keeping cake batter

Discussion in 'Pastries & Baking' started by rzn, Apr 17, 2006.

  1. rzn

    rzn

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    how long can you let cake batter sit?

    I bought some mini muffin pans to make tiny little cup cakes, but a batch of cake batter will probably take about 4 bakings. I have no intention of purchasing that many of these pans, I won't use them that often.

    So how long can I let things like cake & muffin batters sit before all the poof is out of the leavening & can I just add extra before I cook the later batches to make up for it? Or do I even need to?
     
  2. mudbug

    mudbug

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    I wouldn't recommend letting the batter sit for too long. It would be better to cut your recipe in half. Or save the dry ingredients and add the wet to mix before baking. Or bake all the muffins, freeze them, then pull them out to thaw in the fridge, then to room temp as you want to eat them.
     
  3. rzn

    rzn

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    I'll use the muffins all at once, I just can't bake them in a single batch. Even at 1/2 batch some of the batter will have to sit for at least a little while. I bought 2 trays, which would probably do 1/4 of a regular batch of cake batter, but that means at least 1/2 will be sitting for 15-25min dep on how long the first batch bakes & it takes me to refill to do the next one, and so on.

    Any idea if the batter can sit for 1/2hour, hour, or if it will be shot, or if I can add add'l leaving to what is the second part when it is time to bake that?
     
  4. mudbug

    mudbug

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    Ah... I didn't know if you were meaning storing the batter in the fridge for future use... I wouldn't worry about the batter too much then. Should be fine. Report back it the results are not what you're wanting.
     
  5. erik

    erik

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    I think it would mostly depend on what kind of leavening the batter had. I've worked in shops where the lead baker would decide he didn't have time to pan up the cake he just mixed , so he would just cover the bowl and toss it in the fridge.
     
  6. rzn

    rzn

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    thank you..
     
  7. momoreg

    momoreg

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    I do that with some batters. Some can even be frozen, but they do come out a bit denser. If your only leavener is BP, go ahead and refrigerate, but beware, if it contains butter, your batter will thicken up!! Heat will activate the BP.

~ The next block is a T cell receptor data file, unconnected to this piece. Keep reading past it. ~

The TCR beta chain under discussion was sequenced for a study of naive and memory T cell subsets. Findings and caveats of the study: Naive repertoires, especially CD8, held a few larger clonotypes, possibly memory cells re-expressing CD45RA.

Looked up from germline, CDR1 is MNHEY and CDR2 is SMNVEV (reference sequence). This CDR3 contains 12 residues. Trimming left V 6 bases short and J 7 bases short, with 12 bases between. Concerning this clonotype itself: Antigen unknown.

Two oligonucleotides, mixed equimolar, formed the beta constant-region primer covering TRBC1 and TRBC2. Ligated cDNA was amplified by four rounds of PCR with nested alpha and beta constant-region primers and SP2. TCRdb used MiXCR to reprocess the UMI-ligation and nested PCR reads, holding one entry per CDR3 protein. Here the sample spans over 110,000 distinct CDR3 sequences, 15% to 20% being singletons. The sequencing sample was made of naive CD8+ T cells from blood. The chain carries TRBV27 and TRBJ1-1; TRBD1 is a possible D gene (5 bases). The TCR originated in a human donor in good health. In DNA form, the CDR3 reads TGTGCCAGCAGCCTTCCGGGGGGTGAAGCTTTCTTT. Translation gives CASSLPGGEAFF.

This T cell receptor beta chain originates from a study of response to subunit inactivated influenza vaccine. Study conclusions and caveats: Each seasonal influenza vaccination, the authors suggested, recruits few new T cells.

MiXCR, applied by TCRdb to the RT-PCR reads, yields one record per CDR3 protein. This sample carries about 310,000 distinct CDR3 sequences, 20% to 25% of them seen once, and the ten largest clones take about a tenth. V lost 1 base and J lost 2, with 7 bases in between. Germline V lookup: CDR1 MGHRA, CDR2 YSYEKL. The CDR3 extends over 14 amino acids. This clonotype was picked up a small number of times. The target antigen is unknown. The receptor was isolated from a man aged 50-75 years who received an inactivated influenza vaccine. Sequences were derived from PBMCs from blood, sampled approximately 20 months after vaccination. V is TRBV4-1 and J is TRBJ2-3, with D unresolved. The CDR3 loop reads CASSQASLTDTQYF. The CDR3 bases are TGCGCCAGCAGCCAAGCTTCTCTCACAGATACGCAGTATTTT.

8. cookieguy

    cookieguy

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    Most commercial BPs contain 3 ingredients - acid(s), baking soda and starch. BPs can be slow, fast or dual acting (two acids). Starch is just a filler to separate the others. The acids neutralize the soda (sodium bicarbonate) till very little of either is left with the resultant being carbon dioxide gas liberated which leavens the batter. If the BP has one acid it is single acting and can be slow or fast dependent on the acid used or the reaction rate of the acid used. There are many acids to choose from in addition to acids already occuring in the batter due to other ingredients. In most cases the added BP will overwhelm any natural acids. In double acting BPs usually the fast acting (upon mixing) is the MCP (Monocalcium phosphate) while the slow acting (heat of the oven) is some form of SAPP (Sodium acid pyro-phosphate). There are fast acting BPs which only activate in the oven; the acid would probably be SALP (Sodium aluminum phosphate). Having the batter lay around for an hour shouldn't be a problem.
     
  9. rzn

    rzn

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    thank you.
     
  10. aprilb

    aprilb

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    It will at least stall the leavening process while you're waiting for the current run of cup cakes to bake and cool.

    I made up to 150 each mini cakes, tarts, tres leches, ... for our Sunday Buffet. I'd make the whole batch intended and between baking runs I'd put the batter first in the freezer for a few minutes then the walk in. Especially useful for light ladyfinger type cakes.

    April